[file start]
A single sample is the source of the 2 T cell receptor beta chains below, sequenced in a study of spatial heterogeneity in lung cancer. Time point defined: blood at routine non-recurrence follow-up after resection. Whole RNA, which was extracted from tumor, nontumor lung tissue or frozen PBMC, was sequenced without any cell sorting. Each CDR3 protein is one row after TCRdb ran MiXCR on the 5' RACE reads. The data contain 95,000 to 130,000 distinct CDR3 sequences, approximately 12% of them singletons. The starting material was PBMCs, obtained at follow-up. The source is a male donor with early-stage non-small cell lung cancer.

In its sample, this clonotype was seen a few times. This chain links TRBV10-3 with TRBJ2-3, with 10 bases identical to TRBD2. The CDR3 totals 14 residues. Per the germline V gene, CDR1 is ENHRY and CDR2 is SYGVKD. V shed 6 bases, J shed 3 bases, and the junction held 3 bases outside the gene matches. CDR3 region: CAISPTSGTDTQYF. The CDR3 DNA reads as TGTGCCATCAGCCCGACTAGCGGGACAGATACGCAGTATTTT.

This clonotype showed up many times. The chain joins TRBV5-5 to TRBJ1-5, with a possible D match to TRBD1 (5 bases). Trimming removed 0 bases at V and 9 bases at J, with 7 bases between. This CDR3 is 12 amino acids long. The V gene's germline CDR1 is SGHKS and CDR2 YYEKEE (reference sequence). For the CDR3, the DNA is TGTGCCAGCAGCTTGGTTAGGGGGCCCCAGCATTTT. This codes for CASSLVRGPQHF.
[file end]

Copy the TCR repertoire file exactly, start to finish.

A single sample is the source of the 2 T cell receptor beta chains below, sequenced in a study of spatial heterogeneity in lung cancer. Time point defined: blood at routine non-recurrence follow-up after resection. Whole RNA, which was extracted from tumor, nontumor lung tissue or frozen PBMC, was sequenced without any cell sorting. Each CDR3 protein is one row after TCRdb ran MiXCR on the 5' RACE reads. The data contain 95,000 to 130,000 distinct CDR3 sequences, approximately 12% of them singletons. The starting material was PBMCs, obtained at follow-up. The source is a male donor with early-stage non-small cell lung cancer.

In its sample, this clonotype was seen a few times. This chain links TRBV10-3 with TRBJ2-3, with 10 bases identical to TRBD2. The CDR3 totals 14 residues. Per the germline V gene, CDR1 is ENHRY and CDR2 is SYGVKD. V shed 6 bases, J shed 3 bases, and the junction held 3 bases outside the gene matches. CDR3 region: CAISPTSGTDTQYF. The CDR3 DNA reads as TGTGCCATCAGCCCGACTAGCGGGACAGATACGCAGTATTTT.

This clonotype showed up many times. The chain joins TRBV5-5 to TRBJ1-5, with a possible D match to TRBD1 (5 bases). Trimming removed 0 bases at V and 9 bases at J, with 7 bases between. This CDR3 is 12 amino acids long. The V gene's germline CDR1 is SGHKS and CDR2 YYEKEE (reference sequence). For the CDR3, the DNA is TGTGCCAGCAGCTTGGTTAGGGGGCCCCAGCATTTT. This codes for CASSLVRGPQHF.